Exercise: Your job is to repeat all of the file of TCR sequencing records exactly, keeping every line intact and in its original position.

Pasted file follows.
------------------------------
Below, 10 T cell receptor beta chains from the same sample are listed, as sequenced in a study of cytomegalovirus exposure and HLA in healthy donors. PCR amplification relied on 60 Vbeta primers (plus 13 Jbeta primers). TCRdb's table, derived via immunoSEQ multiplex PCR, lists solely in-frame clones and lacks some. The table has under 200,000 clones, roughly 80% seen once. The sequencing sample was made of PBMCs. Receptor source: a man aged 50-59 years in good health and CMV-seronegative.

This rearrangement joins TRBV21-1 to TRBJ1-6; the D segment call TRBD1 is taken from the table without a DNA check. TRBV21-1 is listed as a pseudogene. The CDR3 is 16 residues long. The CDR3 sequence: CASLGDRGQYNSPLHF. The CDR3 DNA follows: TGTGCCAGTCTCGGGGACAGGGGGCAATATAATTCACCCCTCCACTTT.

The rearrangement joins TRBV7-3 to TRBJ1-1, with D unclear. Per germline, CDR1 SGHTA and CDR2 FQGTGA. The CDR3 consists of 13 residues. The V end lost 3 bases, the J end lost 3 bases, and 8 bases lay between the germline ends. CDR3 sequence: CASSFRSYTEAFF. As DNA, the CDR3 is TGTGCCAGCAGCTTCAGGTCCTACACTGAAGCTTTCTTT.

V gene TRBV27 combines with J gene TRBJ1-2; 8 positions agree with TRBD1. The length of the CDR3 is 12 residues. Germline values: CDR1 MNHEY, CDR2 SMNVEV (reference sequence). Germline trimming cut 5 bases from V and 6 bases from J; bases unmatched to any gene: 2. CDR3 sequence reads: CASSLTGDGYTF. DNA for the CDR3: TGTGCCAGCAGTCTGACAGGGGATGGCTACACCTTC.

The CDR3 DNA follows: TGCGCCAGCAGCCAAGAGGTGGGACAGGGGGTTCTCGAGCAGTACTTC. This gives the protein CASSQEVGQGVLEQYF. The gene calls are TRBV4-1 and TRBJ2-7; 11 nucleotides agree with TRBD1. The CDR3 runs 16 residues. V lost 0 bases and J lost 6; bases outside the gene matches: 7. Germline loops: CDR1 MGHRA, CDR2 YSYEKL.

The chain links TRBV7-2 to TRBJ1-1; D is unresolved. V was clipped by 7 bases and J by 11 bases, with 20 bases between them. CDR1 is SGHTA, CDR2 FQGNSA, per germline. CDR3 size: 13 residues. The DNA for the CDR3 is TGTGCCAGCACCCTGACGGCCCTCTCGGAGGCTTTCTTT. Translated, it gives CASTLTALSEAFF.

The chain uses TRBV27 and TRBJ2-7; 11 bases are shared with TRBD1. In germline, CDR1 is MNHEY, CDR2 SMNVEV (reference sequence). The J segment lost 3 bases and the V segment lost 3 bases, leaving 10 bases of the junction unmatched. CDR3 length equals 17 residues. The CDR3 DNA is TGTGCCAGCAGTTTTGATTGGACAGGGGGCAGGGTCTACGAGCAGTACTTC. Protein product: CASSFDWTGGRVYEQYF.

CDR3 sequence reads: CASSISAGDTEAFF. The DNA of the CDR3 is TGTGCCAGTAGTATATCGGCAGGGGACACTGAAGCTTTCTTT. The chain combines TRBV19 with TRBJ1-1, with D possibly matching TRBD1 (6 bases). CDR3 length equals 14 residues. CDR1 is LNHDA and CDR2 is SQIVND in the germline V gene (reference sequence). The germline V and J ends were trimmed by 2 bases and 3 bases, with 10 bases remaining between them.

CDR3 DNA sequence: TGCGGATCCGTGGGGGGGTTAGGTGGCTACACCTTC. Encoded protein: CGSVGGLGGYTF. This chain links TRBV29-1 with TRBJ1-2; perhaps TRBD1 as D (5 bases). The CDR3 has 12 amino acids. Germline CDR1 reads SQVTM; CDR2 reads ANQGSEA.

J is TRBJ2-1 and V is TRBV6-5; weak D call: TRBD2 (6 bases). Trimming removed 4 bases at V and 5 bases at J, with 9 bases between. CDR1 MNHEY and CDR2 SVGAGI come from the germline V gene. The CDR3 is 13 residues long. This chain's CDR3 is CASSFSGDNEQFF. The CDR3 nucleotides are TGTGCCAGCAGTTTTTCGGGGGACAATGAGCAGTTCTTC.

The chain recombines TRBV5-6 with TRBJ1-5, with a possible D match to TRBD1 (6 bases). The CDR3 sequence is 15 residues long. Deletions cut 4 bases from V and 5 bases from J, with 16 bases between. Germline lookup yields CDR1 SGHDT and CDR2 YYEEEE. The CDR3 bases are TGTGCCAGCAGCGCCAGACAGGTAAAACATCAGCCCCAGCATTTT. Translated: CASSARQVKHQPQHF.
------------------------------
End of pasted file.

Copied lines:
Below, 10 T cell receptor beta chains from the same sample are listed, as sequenced in a study of cytomegalovirus exposure and HLA in healthy donors. PCR amplification relied on 60 Vbeta primers (plus 13 Jbeta primers). TCRdb's table, derived via immunoSEQ multiplex PCR, lists solely in-frame clones and lacks some. The table has under 200,000 clones, roughly 80% seen once. The sequencing sample was made of PBMCs. Receptor source: a man aged 50-59 years in good health and CMV-seronegative.

This rearrangement joins TRBV21-1 to TRBJ1-6; the D segment call TRBD1 is taken from the table without a DNA check. TRBV21-1 is listed as a pseudogene. The CDR3 is 16 residues long. The CDR3 sequence: CASLGDRGQYNSPLHF. The CDR3 DNA follows: TGTGCCAGTCTCGGGGACAGGGGGCAATATAATTCACCCCTCCACTTT.

The rearrangement joins TRBV7-3 to TRBJ1-1, with D unclear. Per germline, CDR1 SGHTA and CDR2 FQGTGA. The CDR3 consists of 13 residues. The V end lost 3 bases, the J end lost 3 bases, and 8 bases lay between the germline ends. CDR3 sequence: CASSFRSYTEAFF. As DNA, the CDR3 is TGTGCCAGCAGCTTCAGGTCCTACACTGAAGCTTTCTTT.

V gene TRBV27 combines with J gene TRBJ1-2; 8 positions agree with TRBD1. The length of the CDR3 is 12 residues. Germline values: CDR1 MNHEY, CDR2 SMNVEV (reference sequence). Germline trimming cut 5 bases from V and 6 bases from J; bases unmatched to any gene: 2. CDR3 sequence reads: CASSLTGDGYTF. DNA for the CDR3: TGTGCCAGCAGTCTGACAGGGGATGGCTACACCTTC.

The CDR3 DNA follows: TGCGCCAGCAGCCAAGAGGTGGGACAGGGGGTTCTCGAGCAGTACTTC. This gives the protein CASSQEVGQGVLEQYF. The gene calls are TRBV4-1 and TRBJ2-7; 11 nucleotides agree with TRBD1. The CDR3 runs 16 residues. V lost 0 bases and J lost 6; bases outside the gene matches: 7. Germline loops: CDR1 MGHRA, CDR2 YSYEKL.

The chain links TRBV7-2 to TRBJ1-1; D is unresolved. V was clipped by 7 bases and J by 11 bases, with 20 bases between them. CDR1 is SGHTA, CDR2 FQGNSA, per germline. CDR3 size: 13 residues. The DNA for the CDR3 is TGTGCCAGCACCCTGACGGCCCTCTCGGAGGCTTTCTTT. Translated, it gives CASTLTALSEAFF.

The chain uses TRBV27 and TRBJ2-7; 11 bases are shared with TRBD1. In germline, CDR1 is MNHEY, CDR2 SMNVEV (reference sequence). The J segment lost 3 bases and the V segment lost 3 bases, leaving 10 bases of the junction unmatched. CDR3 length equals 17 residues. The CDR3 DNA is TGTGCCAGCAGTTTTGATTGGACAGGGGGCAGGGTCTACGAGCAGTACTTC. Protein product: CASSFDWTGGRVYEQYF.

CDR3 sequence reads: CASSISAGDTEAFF. The DNA of the CDR3 is TGTGCCAGTAGTATATCGGCAGGGGACACTGAAGCTTTCTTT. The chain combines TRBV19 with TRBJ1-1, with D possibly matching TRBD1 (6 bases). CDR3 length equals 14 residues. CDR1 is LNHDA and CDR2 is SQIVND in the germline V gene (reference sequence). The germline V and J ends were trimmed by 2 bases and 3 bases, with 10 bases remaining between them.

CDR3 DNA sequence: TGCGGATCCGTGGGGGGGTTAGGTGGCTACACCTTC. Encoded protein: CGSVGGLGGYTF. This chain links TRBV29-1 with TRBJ1-2; perhaps TRBD1 as D (5 bases). The CDR3 has 12 amino acids. Germline CDR1 reads SQVTM; CDR2 reads ANQGSEA.

J is TRBJ2-1 and V is TRBV6-5; weak D call: TRBD2 (6 bases). Trimming removed 4 bases at V and 5 bases at J, with 9 bases between. CDR1 MNHEY and CDR2 SVGAGI come from the germline V gene. The CDR3 is 13 residues long. This chain's CDR3 is CASSFSGDNEQFF. The CDR3 nucleotides are TGTGCCAGCAGTTTTTCGGGGGACAATGAGCAGTTCTTC.

The chain recombines TRBV5-6 with TRBJ1-5, with a possible D match to TRBD1 (6 bases). The CDR3 sequence is 15 residues long. Deletions cut 4 bases from V and 5 bases from J, with 16 bases between. Germline lookup yields CDR1 SGHDT and CDR2 YYEEEE. The CDR3 bases are TGTGCCAGCAGCGCCAGACAGGTAAAACATCAGCCCCAGCATTTT. Translated: CASSARQVKHQPQHF.